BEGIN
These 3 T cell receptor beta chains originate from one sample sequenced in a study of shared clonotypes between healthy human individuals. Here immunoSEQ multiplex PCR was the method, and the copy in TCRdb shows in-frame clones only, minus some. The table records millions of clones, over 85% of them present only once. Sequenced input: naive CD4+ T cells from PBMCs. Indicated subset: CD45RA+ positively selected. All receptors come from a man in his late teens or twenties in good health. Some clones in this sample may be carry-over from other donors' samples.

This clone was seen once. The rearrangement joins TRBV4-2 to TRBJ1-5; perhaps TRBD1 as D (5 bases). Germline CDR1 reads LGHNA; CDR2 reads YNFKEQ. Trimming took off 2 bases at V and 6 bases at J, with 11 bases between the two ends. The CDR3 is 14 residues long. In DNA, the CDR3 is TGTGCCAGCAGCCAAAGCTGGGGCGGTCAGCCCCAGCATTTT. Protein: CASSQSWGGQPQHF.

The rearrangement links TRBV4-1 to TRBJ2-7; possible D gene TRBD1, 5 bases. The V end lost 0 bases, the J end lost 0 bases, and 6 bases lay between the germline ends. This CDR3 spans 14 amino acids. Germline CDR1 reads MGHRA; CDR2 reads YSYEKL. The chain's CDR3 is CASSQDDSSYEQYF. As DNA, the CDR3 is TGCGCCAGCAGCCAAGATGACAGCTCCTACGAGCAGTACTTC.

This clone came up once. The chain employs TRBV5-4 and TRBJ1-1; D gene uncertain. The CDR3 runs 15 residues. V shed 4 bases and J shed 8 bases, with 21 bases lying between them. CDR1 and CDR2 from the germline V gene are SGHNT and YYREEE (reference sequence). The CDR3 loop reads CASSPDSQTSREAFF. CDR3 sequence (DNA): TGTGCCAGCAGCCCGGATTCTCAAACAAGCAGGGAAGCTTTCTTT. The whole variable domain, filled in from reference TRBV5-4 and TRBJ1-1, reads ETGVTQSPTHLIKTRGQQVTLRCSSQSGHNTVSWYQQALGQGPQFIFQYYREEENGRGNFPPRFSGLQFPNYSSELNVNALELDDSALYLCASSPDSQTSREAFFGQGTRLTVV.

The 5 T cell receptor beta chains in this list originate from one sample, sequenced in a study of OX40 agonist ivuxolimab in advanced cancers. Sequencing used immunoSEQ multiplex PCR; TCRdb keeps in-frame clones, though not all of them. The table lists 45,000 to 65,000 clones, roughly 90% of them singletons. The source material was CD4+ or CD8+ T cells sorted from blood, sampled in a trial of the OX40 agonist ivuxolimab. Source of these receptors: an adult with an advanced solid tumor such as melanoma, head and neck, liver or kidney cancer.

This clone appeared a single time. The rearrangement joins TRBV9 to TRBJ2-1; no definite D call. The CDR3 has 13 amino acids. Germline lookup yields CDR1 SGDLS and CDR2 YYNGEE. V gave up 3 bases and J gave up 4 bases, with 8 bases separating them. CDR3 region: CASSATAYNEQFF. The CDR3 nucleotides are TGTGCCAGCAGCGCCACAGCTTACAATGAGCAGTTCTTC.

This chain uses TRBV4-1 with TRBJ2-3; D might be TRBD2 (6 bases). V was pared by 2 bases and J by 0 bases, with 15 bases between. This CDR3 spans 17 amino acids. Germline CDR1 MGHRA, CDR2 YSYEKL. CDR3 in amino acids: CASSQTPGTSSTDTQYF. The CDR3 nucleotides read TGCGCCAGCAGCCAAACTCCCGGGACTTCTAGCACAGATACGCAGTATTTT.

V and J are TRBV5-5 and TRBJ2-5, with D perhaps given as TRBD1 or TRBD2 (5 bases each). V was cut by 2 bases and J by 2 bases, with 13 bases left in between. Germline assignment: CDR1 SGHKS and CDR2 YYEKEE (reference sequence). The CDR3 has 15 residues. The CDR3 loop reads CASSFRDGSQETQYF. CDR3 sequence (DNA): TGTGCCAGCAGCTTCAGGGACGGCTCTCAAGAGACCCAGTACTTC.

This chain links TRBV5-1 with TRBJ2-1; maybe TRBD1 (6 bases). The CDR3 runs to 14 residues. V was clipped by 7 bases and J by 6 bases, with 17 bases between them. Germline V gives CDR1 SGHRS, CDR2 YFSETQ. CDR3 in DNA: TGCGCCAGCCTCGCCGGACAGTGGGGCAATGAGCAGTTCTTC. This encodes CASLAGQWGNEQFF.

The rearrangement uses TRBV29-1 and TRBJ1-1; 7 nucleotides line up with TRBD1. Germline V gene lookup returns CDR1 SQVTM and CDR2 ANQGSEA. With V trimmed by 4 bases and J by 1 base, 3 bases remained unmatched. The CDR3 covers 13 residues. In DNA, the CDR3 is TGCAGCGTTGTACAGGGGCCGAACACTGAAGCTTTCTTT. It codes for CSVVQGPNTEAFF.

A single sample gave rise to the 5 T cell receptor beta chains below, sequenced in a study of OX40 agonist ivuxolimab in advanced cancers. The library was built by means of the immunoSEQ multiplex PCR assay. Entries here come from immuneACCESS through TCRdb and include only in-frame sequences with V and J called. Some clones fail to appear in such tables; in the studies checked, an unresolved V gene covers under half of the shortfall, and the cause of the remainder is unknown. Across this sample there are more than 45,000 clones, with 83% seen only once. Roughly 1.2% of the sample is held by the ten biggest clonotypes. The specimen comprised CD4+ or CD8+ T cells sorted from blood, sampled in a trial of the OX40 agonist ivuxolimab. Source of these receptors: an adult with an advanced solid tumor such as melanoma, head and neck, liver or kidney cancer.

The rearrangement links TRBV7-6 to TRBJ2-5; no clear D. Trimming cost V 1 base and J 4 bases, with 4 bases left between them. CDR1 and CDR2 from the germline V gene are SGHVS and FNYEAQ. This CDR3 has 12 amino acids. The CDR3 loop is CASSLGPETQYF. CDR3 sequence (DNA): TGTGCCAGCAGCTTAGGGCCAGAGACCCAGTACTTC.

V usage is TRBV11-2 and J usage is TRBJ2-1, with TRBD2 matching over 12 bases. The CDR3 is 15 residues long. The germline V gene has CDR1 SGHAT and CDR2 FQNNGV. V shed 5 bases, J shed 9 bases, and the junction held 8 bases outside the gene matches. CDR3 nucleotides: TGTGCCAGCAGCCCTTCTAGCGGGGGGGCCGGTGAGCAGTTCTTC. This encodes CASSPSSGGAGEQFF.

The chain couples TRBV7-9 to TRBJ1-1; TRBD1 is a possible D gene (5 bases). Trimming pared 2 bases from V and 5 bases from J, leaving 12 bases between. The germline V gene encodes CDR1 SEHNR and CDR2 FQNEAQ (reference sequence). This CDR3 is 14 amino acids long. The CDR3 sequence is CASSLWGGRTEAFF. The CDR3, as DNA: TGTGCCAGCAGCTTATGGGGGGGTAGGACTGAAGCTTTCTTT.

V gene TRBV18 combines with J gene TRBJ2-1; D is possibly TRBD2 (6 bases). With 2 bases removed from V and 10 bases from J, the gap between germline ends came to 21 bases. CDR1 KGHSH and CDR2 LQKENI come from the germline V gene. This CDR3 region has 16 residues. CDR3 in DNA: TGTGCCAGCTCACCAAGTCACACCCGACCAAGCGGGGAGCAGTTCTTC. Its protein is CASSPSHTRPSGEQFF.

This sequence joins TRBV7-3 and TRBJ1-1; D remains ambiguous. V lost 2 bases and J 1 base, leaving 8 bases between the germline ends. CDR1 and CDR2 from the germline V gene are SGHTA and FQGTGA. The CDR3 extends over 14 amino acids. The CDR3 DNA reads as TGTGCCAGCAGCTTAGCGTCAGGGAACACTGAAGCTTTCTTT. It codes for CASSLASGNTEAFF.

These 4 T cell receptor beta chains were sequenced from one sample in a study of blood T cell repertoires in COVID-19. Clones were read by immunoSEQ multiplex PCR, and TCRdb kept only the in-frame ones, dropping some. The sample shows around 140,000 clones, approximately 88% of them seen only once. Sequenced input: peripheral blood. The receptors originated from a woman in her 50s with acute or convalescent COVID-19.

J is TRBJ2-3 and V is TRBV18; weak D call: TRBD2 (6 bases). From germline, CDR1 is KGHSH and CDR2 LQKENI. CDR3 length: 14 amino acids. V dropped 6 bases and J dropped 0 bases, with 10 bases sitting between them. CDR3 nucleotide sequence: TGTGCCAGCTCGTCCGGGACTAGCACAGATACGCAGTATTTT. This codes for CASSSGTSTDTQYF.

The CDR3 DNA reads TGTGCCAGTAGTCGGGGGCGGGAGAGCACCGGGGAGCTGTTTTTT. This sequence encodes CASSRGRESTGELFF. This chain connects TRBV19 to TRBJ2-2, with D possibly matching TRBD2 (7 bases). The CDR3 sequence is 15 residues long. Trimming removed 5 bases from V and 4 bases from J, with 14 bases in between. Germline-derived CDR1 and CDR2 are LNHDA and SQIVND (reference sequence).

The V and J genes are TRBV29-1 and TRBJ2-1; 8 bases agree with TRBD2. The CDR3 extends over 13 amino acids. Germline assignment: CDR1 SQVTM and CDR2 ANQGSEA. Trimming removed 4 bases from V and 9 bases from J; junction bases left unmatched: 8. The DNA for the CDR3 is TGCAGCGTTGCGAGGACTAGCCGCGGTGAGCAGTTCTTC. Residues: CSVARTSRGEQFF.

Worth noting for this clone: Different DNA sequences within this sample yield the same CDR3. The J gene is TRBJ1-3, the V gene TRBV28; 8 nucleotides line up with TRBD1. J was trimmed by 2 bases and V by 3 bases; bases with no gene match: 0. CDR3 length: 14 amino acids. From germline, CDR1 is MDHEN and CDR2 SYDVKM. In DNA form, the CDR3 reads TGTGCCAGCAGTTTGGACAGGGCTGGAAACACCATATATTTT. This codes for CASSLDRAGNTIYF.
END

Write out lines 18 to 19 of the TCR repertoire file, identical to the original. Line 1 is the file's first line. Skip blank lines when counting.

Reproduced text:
J is TRBJ2-3 and V is TRBV18; weak D call: TRBD2 (6 bases). From germline, CDR1 is KGHSH and CDR2 LQKENI. CDR3 length: 14 amino acids. V dropped 6 bases and J dropped 0 bases, with 10 bases sitting between them. CDR3 nucleotide sequence: TGTGCCAGCTCGTCCGGGACTAGCACAGATACGCAGTATTTT. This codes for CASSSGTSTDTQYF.

The CDR3 DNA reads TGTGCCAGTAGTCGGGGGCGGGAGAGCACCGGGGAGCTGTTTTTT. This sequence encodes CASSRGRESTGELFF. This chain connects TRBV19 to TRBJ2-2, with D possibly matching TRBD2 (7 bases). The CDR3 sequence is 15 residues long. Trimming removed 5 bases from V and 4 bases from J, with 14 bases in between. Germline-derived CDR1 and CDR2 are LNHDA and SQIVND (reference sequence).